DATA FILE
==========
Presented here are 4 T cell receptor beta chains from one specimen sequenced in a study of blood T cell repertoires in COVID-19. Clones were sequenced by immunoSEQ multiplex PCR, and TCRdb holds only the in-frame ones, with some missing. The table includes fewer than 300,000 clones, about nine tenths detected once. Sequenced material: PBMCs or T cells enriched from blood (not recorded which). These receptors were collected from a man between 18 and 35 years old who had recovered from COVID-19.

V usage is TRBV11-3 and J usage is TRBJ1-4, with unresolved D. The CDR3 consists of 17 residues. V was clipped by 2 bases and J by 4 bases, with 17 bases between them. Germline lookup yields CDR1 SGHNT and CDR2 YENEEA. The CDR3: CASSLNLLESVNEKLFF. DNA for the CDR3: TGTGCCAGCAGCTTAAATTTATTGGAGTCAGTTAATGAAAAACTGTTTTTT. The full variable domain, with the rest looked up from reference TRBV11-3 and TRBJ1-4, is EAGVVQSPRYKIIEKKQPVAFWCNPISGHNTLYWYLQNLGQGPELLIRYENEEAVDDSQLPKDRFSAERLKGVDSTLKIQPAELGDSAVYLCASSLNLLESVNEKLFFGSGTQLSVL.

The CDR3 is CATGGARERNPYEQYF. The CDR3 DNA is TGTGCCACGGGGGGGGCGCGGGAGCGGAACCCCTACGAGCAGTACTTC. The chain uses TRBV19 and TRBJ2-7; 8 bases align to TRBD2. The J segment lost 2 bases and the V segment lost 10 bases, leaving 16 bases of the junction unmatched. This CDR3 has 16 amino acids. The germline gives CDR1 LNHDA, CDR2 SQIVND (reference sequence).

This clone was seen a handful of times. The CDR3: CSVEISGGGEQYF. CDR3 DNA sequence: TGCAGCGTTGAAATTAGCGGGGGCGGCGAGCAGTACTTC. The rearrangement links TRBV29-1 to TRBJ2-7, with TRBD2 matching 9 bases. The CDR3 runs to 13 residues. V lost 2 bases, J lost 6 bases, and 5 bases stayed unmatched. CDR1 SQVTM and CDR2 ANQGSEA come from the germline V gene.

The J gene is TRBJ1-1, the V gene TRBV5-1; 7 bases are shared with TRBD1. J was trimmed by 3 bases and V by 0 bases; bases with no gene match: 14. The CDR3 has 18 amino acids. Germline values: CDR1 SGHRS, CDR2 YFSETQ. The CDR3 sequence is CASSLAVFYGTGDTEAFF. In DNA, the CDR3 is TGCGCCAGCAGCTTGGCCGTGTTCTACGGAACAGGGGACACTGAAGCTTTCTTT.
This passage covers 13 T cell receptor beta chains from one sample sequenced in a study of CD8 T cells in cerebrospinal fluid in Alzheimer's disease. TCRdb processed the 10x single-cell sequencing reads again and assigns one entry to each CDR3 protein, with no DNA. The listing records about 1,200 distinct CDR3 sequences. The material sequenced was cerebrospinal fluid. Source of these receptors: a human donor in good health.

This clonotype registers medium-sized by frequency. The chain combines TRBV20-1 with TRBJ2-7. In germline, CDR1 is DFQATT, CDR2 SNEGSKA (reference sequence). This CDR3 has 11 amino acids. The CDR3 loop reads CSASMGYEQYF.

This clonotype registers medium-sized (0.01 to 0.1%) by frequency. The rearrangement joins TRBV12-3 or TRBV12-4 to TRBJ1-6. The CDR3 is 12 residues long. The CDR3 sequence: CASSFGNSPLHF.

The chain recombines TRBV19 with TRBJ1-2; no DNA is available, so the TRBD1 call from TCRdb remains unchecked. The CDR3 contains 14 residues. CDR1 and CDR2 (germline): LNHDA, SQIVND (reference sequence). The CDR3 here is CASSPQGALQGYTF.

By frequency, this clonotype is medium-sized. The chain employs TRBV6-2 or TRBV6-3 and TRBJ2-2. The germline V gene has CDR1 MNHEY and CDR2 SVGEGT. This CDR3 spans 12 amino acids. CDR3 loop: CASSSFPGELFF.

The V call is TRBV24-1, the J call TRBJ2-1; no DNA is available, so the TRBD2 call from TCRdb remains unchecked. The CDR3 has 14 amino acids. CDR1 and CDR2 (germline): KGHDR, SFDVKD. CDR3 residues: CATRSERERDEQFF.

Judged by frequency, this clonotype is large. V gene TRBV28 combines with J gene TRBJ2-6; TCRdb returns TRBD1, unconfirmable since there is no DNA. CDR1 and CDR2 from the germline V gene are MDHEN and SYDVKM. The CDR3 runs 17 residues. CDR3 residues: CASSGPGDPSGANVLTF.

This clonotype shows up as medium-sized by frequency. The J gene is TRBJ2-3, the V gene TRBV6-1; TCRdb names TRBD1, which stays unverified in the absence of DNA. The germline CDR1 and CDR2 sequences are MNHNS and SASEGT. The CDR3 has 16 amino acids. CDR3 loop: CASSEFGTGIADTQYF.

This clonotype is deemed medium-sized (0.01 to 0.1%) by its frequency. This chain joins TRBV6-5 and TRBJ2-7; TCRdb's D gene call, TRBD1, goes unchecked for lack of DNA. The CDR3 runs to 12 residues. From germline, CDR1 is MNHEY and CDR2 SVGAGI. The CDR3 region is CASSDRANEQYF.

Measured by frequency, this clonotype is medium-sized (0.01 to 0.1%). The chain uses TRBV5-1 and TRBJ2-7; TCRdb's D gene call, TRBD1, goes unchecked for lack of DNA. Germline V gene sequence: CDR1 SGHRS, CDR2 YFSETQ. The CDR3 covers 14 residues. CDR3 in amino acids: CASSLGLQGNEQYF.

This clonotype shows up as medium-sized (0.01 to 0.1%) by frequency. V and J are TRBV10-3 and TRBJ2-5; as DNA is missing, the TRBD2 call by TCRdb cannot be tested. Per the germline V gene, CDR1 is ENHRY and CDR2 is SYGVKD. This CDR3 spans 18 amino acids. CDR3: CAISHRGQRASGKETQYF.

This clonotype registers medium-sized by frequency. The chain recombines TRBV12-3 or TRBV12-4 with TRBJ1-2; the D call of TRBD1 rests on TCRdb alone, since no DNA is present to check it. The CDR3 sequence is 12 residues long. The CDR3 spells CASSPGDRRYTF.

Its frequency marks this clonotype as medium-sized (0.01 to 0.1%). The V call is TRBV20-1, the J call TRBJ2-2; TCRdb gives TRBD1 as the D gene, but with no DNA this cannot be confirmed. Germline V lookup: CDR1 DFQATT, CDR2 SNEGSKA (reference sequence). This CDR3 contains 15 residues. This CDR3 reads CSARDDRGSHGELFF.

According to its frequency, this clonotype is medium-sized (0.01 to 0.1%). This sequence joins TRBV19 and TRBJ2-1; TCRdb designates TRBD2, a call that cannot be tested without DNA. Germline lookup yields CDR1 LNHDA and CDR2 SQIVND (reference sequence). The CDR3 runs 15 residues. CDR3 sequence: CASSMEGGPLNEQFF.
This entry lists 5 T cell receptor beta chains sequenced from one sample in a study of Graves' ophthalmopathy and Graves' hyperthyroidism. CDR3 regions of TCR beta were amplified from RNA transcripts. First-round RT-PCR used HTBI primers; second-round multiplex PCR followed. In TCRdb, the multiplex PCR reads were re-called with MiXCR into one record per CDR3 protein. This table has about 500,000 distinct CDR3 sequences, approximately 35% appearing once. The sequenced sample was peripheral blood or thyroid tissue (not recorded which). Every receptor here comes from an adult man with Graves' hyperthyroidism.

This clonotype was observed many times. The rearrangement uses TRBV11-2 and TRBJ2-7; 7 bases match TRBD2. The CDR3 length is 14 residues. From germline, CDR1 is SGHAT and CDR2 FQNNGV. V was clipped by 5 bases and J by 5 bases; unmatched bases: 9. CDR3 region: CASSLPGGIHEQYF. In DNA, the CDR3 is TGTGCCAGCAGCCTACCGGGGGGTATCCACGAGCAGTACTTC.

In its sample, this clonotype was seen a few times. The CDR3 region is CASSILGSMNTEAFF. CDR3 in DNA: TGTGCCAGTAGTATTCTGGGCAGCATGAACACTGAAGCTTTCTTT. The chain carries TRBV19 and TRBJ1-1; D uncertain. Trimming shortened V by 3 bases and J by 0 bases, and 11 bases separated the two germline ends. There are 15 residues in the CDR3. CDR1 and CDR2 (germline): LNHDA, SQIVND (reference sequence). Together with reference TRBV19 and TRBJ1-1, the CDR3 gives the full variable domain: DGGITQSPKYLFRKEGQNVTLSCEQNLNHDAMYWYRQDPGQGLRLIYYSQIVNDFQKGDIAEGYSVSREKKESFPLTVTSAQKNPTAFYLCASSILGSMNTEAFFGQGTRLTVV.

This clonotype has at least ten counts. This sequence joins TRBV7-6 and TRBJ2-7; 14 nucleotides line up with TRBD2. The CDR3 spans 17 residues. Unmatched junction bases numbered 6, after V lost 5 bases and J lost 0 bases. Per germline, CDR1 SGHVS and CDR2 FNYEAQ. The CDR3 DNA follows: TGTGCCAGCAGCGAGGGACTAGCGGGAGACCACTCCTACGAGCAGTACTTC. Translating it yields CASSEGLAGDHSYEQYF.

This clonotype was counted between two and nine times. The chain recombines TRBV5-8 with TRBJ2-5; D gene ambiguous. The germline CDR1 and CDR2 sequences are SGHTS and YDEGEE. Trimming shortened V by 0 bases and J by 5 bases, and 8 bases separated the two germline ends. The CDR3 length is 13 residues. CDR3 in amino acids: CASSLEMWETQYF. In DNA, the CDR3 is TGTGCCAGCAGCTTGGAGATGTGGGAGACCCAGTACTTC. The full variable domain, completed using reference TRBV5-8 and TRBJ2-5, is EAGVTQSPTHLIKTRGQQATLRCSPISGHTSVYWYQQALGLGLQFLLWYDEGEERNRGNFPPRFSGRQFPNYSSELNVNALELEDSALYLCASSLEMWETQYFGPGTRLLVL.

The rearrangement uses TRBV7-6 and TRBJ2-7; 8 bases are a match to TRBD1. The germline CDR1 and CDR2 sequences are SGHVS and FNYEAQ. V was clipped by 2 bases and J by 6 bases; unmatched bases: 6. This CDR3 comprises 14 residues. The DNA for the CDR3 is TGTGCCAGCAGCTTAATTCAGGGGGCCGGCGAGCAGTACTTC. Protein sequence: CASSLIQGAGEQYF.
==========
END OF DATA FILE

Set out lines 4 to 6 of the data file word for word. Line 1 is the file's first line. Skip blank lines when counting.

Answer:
This clone was seen a handful of times. The CDR3: CSVEISGGGEQYF. CDR3 DNA sequence: TGCAGCGTTGAAATTAGCGGGGGCGGCGAGCAGTACTTC. The rearrangement links TRBV29-1 to TRBJ2-7, with TRBD2 matching 9 bases. The CDR3 runs to 13 residues. V lost 2 bases, J lost 6 bases, and 5 bases stayed unmatched. CDR1 SQVTM and CDR2 ANQGSEA come from the germline V gene.

The J gene is TRBJ1-1, the V gene TRBV5-1; 7 bases are shared with TRBD1. J was trimmed by 3 bases and V by 0 bases; bases with no gene match: 14. The CDR3 has 18 amino acids. Germline values: CDR1 SGHRS, CDR2 YFSETQ. The CDR3 sequence is CASSLAVFYGTGDTEAFF. In DNA, the CDR3 is TGCGCCAGCAGCTTGGCCGTGTTCTACGGAACAGGGGACACTGAAGCTTTCTTT.
This passage covers 13 T cell receptor beta chains from one sample sequenced in a study of CD8 T cells in cerebrospinal fluid in Alzheimer's disease. TCRdb processed the 10x single-cell sequencing reads again and assigns one entry to each CDR3 protein, with no DNA. The listing records about 1,200 distinct CDR3 sequences. The material sequenced was cerebrospinal fluid. Source of these receptors: a human donor in good health.